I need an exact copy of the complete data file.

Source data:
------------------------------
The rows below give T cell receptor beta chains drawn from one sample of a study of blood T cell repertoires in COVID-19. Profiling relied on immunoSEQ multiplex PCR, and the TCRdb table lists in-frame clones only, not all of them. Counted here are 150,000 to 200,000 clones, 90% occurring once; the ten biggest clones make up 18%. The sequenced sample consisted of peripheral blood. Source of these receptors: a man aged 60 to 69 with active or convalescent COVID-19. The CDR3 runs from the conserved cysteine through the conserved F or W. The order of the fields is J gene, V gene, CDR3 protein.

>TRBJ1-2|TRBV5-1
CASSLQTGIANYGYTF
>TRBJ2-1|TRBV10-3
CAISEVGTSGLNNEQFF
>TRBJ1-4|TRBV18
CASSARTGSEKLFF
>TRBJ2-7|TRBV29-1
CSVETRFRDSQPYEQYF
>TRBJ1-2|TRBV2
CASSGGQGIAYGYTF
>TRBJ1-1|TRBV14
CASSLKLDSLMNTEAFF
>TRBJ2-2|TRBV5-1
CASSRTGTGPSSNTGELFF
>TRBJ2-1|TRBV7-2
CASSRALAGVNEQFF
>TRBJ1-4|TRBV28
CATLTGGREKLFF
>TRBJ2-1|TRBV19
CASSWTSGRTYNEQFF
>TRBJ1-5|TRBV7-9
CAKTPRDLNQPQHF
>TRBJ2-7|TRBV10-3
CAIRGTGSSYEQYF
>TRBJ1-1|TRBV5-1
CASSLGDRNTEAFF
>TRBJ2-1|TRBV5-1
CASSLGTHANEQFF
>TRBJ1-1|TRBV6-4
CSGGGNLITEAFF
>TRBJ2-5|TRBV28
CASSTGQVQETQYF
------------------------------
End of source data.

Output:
The rows below give T cell receptor beta chains drawn from one sample of a study of blood T cell repertoires in COVID-19. Profiling relied on immunoSEQ multiplex PCR, and the TCRdb table lists in-frame clones only, not all of them. Counted here are 150,000 to 200,000 clones, 90% occurring once; the ten biggest clones make up 18%. The sequenced sample consisted of peripheral blood. Source of these receptors: a man aged 60 to 69 with active or convalescent COVID-19. The CDR3 runs from the conserved cysteine through the conserved F or W. The order of the fields is J gene, V gene, CDR3 protein.

>TRBJ1-2|TRBV5-1
CASSLQTGIANYGYTF
>TRBJ2-1|TRBV10-3
CAISEVGTSGLNNEQFF
>TRBJ1-4|TRBV18
CASSARTGSEKLFF
>TRBJ2-7|TRBV29-1
CSVETRFRDSQPYEQYF
>TRBJ1-2|TRBV2
CASSGGQGIAYGYTF
>TRBJ1-1|TRBV14
CASSLKLDSLMNTEAFF
>TRBJ2-2|TRBV5-1
CASSRTGTGPSSNTGELFF
>TRBJ2-1|TRBV7-2
CASSRALAGVNEQFF
>TRBJ1-4|TRBV28
CATLTGGREKLFF
>TRBJ2-1|TRBV19
CASSWTSGRTYNEQFF
>TRBJ1-5|TRBV7-9
CAKTPRDLNQPQHF
>TRBJ2-7|TRBV10-3
CAIRGTGSSYEQYF
>TRBJ1-1|TRBV5-1
CASSLGDRNTEAFF
>TRBJ2-1|TRBV5-1
CASSLGTHANEQFF
>TRBJ1-1|TRBV6-4
CSGGGNLITEAFF
>TRBJ2-5|TRBV28
CASSTGQVQETQYF